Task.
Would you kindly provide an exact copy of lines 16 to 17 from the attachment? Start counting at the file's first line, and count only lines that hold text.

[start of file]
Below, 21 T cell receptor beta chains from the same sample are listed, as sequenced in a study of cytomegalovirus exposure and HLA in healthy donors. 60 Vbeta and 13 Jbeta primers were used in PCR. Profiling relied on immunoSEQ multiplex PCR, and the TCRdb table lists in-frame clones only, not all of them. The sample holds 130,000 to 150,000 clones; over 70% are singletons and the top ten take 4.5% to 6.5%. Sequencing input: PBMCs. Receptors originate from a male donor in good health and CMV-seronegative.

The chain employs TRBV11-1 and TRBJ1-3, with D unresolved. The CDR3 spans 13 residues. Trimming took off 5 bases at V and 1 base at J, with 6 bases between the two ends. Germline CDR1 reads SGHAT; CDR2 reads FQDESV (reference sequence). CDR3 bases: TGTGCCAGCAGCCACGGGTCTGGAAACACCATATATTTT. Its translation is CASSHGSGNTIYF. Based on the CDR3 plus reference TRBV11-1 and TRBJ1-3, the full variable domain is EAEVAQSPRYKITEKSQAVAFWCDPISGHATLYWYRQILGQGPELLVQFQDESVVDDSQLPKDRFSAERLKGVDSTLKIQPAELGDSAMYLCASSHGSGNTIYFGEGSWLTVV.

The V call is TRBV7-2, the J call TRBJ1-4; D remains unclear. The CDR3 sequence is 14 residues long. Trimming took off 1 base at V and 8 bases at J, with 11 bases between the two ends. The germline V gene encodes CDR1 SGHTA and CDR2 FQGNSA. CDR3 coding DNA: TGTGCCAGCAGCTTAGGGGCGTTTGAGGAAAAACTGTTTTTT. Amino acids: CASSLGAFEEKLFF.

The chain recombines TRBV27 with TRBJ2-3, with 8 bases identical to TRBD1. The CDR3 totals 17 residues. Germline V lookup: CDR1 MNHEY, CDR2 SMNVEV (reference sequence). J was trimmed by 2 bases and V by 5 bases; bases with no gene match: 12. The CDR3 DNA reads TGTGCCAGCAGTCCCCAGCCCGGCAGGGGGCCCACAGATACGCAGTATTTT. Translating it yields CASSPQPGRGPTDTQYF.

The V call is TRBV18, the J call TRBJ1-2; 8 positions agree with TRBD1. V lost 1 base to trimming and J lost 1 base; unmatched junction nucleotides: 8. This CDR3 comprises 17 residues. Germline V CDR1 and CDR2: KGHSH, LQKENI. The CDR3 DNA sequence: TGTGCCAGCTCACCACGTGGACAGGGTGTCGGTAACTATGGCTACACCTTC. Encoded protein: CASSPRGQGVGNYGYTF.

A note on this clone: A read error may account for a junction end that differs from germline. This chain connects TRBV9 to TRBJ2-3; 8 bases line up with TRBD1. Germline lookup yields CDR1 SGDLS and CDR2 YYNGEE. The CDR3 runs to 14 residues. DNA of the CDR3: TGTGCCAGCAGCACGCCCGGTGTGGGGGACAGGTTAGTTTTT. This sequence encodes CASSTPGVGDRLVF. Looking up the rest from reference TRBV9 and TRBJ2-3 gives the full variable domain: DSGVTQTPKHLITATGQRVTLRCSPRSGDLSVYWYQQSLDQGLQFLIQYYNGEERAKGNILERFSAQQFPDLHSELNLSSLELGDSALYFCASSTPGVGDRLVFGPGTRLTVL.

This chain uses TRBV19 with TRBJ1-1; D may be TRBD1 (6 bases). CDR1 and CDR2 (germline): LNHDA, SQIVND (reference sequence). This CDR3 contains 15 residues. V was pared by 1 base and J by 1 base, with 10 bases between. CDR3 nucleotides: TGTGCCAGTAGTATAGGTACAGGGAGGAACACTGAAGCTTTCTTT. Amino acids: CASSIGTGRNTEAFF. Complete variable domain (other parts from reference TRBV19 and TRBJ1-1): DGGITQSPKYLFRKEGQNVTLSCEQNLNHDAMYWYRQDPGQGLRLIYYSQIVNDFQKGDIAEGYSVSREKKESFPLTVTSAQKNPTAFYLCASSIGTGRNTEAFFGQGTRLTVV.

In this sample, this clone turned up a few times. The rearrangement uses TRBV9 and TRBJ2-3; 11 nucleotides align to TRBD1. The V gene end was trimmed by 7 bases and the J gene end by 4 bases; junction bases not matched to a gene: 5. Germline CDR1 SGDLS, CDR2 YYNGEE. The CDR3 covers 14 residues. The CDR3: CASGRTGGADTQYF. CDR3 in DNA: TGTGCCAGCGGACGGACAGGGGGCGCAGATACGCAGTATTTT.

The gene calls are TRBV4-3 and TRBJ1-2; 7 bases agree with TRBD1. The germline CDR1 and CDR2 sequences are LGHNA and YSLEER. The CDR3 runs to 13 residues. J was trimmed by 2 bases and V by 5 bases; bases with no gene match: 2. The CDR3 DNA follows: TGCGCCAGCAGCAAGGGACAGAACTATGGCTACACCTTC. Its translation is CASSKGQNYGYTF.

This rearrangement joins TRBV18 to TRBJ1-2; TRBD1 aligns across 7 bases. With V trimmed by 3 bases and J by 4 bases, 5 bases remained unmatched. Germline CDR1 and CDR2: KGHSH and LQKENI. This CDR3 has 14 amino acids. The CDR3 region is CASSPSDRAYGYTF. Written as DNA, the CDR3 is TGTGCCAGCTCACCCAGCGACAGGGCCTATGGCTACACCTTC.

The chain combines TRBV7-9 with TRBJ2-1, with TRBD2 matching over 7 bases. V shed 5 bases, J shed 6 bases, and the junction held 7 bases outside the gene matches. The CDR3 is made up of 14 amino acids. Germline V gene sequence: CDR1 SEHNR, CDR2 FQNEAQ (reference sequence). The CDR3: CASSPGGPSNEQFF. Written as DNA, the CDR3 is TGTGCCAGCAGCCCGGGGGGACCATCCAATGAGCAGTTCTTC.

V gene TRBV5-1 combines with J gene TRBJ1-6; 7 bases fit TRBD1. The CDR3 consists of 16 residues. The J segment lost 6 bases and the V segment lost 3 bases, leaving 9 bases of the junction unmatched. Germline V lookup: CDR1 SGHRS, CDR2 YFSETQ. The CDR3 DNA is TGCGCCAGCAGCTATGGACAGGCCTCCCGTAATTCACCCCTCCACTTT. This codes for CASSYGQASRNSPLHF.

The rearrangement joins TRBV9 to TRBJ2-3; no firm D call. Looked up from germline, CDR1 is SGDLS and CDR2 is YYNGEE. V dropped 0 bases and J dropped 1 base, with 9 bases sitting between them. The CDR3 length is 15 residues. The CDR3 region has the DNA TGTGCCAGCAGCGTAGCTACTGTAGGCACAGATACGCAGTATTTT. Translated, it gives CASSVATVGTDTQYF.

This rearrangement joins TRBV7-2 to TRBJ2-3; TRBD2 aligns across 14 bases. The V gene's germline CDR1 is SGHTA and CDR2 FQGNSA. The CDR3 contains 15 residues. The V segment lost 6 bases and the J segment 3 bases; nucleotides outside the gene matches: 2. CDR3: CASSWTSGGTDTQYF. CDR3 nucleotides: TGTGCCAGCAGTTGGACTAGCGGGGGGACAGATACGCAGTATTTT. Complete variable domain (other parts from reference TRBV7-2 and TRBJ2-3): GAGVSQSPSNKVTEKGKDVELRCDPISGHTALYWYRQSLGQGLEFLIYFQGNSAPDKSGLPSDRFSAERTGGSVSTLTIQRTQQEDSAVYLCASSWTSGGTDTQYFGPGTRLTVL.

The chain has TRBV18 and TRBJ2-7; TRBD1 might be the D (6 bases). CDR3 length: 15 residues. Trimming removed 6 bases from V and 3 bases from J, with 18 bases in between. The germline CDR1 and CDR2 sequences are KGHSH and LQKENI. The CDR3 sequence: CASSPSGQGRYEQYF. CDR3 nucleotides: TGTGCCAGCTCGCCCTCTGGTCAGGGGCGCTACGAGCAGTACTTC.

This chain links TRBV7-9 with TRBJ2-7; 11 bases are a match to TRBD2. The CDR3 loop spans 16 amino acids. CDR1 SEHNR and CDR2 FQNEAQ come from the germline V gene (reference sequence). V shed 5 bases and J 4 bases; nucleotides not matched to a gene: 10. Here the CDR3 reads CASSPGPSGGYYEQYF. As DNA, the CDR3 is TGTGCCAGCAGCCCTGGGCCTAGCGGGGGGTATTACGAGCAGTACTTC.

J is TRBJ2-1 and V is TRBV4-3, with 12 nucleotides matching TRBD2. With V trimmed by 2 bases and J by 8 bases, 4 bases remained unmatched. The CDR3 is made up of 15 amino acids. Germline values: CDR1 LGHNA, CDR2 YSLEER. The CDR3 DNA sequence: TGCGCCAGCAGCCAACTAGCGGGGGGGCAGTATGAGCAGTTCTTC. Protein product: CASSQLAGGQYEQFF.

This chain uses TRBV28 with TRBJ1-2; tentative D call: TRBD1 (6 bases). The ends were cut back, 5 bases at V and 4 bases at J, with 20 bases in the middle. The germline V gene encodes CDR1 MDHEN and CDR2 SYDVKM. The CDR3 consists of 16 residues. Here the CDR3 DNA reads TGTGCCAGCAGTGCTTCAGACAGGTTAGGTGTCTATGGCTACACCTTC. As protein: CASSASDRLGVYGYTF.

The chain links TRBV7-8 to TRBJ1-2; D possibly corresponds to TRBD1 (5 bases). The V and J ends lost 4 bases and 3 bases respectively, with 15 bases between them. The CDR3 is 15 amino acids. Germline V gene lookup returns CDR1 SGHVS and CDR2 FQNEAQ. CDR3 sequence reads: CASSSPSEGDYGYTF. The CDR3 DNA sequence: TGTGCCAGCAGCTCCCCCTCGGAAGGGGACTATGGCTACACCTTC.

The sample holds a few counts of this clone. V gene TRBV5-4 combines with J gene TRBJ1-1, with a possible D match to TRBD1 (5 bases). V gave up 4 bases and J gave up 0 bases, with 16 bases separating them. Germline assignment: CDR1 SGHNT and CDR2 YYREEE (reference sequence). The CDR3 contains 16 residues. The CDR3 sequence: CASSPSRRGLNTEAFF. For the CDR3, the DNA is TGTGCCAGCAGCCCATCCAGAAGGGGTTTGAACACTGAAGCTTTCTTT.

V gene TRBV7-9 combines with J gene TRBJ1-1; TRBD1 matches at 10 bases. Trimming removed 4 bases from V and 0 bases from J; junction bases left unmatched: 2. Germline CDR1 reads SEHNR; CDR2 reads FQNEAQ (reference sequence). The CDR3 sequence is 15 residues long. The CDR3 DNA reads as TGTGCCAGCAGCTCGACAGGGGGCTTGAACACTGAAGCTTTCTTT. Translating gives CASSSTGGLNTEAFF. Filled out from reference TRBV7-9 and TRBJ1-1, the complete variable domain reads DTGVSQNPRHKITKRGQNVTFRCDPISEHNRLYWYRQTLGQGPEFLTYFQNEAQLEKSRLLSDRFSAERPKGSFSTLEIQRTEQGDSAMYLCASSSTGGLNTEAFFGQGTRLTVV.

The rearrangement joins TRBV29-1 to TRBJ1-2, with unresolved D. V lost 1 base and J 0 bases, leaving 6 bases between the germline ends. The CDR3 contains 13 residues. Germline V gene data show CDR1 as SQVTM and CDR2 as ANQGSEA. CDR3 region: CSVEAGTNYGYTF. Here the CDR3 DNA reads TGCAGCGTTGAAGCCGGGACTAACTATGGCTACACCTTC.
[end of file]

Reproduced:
This chain links TRBV7-9 with TRBJ2-7; 11 bases are a match to TRBD2. The CDR3 loop spans 16 amino acids. CDR1 SEHNR and CDR2 FQNEAQ come from the germline V gene (reference sequence). V shed 5 bases and J 4 bases; nucleotides not matched to a gene: 10. Here the CDR3 reads CASSPGPSGGYYEQYF. As DNA, the CDR3 is TGTGCCAGCAGCCCTGGGCCTAGCGGGGGGTATTACGAGCAGTACTTC.

J is TRBJ2-1 and V is TRBV4-3, with 12 nucleotides matching TRBD2. With V trimmed by 2 bases and J by 8 bases, 4 bases remained unmatched. The CDR3 is made up of 15 amino acids. Germline values: CDR1 LGHNA, CDR2 YSLEER. The CDR3 DNA sequence: TGCGCCAGCAGCCAACTAGCGGGGGGGCAGTATGAGCAGTTCTTC. Protein product: CASSQLAGGQYEQFF.